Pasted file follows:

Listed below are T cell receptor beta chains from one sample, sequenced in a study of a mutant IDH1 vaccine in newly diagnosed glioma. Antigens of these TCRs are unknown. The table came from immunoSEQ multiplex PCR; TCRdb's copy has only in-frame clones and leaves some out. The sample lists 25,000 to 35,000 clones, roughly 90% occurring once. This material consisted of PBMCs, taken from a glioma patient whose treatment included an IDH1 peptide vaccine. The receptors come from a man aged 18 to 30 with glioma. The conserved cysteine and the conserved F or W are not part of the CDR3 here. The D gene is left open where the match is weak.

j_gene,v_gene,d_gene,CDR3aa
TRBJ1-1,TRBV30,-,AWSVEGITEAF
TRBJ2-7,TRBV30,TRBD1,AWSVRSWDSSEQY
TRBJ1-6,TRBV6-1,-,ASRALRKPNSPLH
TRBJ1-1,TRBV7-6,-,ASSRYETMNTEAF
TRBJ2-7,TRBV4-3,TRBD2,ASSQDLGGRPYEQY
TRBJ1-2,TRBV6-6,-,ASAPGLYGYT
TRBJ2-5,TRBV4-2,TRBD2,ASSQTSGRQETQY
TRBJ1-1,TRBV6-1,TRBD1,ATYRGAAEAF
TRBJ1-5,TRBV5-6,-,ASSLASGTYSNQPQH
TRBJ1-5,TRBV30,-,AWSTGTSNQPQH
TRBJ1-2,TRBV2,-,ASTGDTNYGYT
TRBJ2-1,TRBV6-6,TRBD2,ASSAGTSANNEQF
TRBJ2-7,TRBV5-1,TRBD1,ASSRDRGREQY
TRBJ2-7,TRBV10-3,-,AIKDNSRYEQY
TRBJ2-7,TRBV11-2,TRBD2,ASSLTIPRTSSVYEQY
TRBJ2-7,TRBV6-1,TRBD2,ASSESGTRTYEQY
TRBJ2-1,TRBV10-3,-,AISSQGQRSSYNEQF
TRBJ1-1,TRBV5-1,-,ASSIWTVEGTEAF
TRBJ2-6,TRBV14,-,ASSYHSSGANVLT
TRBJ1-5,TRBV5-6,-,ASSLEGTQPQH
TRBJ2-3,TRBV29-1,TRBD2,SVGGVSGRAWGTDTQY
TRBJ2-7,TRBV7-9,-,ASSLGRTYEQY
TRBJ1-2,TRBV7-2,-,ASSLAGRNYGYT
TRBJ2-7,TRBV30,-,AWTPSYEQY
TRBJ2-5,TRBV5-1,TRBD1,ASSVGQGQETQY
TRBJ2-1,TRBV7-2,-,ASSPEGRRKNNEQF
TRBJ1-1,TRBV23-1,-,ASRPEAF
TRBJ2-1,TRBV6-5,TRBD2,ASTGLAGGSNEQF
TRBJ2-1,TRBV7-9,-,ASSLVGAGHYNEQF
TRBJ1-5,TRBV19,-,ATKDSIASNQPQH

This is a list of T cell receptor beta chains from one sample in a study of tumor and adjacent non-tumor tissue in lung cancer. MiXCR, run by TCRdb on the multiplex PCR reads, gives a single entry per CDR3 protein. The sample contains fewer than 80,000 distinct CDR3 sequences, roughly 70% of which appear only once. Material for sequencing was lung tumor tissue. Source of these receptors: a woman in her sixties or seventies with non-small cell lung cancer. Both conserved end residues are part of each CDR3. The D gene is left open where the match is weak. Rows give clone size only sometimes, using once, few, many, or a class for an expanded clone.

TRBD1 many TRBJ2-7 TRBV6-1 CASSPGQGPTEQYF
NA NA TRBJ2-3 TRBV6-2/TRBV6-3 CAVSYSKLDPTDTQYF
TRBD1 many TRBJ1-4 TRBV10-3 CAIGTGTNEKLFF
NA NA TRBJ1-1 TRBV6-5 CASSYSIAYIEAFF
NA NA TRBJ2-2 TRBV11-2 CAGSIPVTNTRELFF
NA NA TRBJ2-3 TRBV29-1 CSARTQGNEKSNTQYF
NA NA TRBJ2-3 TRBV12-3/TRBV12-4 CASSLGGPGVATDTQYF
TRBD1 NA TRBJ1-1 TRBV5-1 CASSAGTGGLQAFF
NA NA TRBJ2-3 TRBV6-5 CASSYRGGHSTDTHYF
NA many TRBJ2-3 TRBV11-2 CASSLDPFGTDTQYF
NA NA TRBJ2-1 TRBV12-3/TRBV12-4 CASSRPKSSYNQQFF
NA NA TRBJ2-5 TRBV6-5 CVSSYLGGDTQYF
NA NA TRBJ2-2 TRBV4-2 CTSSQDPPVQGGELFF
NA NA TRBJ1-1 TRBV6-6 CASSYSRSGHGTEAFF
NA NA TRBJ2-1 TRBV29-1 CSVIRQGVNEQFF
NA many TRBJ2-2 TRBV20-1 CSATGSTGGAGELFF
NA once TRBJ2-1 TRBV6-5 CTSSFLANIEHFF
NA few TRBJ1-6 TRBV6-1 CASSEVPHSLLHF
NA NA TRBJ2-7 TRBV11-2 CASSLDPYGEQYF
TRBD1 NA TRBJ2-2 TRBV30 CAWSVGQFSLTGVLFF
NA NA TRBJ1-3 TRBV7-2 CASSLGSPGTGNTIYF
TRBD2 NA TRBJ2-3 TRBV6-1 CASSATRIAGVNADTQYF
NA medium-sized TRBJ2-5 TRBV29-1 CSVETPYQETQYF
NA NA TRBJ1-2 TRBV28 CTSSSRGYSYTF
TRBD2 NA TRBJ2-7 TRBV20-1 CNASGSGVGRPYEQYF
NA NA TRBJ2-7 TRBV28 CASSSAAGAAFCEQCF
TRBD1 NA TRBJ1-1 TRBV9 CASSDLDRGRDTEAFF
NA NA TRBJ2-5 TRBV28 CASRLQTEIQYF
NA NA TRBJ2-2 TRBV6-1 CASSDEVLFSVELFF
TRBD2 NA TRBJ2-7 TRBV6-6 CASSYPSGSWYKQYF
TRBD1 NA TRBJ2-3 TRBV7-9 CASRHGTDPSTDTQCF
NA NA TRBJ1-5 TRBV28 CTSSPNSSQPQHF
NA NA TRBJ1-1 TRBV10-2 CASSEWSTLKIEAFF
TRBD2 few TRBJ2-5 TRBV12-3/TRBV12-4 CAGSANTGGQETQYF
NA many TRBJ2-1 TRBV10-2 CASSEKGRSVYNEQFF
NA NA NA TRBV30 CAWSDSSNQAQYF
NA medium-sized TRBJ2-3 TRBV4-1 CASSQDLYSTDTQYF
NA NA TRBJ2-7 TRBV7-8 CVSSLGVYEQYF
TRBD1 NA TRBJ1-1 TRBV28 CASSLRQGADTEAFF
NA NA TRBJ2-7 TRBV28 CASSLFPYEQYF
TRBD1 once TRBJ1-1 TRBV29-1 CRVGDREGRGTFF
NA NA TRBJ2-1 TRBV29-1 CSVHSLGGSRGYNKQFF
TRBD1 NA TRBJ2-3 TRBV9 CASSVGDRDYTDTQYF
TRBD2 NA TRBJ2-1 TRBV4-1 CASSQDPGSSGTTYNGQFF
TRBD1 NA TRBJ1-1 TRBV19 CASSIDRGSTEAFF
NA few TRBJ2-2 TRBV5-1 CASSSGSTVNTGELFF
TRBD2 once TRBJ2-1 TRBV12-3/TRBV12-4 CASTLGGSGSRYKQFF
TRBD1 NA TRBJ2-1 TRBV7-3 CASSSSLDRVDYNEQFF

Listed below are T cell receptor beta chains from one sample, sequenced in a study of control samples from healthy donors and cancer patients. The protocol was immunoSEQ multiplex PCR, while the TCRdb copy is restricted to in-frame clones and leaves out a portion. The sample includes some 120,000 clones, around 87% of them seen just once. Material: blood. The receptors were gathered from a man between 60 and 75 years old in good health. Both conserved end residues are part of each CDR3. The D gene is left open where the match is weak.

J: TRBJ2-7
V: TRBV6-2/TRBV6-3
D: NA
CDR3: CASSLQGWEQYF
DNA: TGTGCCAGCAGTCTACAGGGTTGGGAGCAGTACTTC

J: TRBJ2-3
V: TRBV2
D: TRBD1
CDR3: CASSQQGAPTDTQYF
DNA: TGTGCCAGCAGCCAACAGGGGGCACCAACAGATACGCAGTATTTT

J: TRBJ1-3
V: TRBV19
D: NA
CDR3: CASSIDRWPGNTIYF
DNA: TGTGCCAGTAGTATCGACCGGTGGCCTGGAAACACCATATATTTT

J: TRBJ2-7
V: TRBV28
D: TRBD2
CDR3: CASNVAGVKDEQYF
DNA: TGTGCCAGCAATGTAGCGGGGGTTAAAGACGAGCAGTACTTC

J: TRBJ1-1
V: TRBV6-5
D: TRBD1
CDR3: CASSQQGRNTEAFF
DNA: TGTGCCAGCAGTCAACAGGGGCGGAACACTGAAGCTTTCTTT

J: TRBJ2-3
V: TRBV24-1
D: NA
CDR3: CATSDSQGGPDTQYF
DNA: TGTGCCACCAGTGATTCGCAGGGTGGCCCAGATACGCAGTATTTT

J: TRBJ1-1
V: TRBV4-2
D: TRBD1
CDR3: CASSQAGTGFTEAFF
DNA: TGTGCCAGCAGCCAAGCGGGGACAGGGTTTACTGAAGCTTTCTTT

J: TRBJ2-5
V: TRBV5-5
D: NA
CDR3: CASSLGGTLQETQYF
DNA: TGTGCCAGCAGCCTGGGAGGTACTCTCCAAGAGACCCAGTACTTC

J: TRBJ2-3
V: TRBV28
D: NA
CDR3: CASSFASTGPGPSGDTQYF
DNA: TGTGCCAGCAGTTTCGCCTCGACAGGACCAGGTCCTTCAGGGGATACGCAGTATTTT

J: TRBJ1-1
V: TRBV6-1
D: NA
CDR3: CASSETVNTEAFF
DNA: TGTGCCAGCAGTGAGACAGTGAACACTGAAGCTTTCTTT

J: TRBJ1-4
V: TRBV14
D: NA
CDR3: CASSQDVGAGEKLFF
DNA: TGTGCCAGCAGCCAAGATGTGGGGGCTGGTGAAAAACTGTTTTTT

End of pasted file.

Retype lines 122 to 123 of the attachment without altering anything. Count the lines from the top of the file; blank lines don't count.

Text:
DNA: TGTGCCAGCAGCCTGGGAGGTACTCTCCAAGAGACCCAGTACTTC

J: TRBJ2-3